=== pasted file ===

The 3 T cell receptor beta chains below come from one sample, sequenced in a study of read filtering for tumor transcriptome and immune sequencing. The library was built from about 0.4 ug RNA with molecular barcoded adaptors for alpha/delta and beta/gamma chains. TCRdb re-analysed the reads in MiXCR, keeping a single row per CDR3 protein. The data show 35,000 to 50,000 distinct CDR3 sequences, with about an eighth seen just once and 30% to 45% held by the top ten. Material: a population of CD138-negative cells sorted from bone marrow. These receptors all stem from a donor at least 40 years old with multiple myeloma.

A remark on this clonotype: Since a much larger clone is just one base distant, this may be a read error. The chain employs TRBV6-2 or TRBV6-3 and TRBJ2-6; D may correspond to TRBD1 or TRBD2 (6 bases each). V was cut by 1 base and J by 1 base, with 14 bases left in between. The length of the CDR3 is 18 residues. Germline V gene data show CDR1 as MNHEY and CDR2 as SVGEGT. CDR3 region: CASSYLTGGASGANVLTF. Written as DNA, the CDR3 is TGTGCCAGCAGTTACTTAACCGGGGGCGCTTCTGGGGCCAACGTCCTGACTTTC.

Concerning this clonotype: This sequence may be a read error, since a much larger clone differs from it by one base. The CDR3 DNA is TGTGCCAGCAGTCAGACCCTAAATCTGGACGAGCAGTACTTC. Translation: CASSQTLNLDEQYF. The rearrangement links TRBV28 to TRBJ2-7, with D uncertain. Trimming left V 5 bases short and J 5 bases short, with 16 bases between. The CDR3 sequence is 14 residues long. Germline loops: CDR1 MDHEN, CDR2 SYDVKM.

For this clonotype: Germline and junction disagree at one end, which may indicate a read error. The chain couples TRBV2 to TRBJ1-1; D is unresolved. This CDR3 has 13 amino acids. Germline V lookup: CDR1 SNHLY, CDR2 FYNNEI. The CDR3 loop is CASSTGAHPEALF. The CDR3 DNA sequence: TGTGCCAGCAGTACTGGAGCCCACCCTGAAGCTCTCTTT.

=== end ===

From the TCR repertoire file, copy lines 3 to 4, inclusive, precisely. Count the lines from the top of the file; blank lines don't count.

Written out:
Concerning this clonotype: This sequence may be a read error, since a much larger clone differs from it by one base. The CDR3 DNA is TGTGCCAGCAGTCAGACCCTAAATCTGGACGAGCAGTACTTC. Translation: CASSQTLNLDEQYF. The rearrangement links TRBV28 to TRBJ2-7, with D uncertain. Trimming left V 5 bases short and J 5 bases short, with 16 bases between. The CDR3 sequence is 14 residues long. Germline loops: CDR1 MDHEN, CDR2 SYDVKM.

For this clonotype: Germline and junction disagree at one end, which may indicate a read error. The chain couples TRBV2 to TRBJ1-1; D is unresolved. This CDR3 has 13 amino acids. Germline V lookup: CDR1 SNHLY, CDR2 FYNNEI. The CDR3 loop is CASSTGAHPEALF. The CDR3 DNA sequence: TGTGCCAGCAGTACTGGAGCCCACCCTGAAGCTCTCTTT.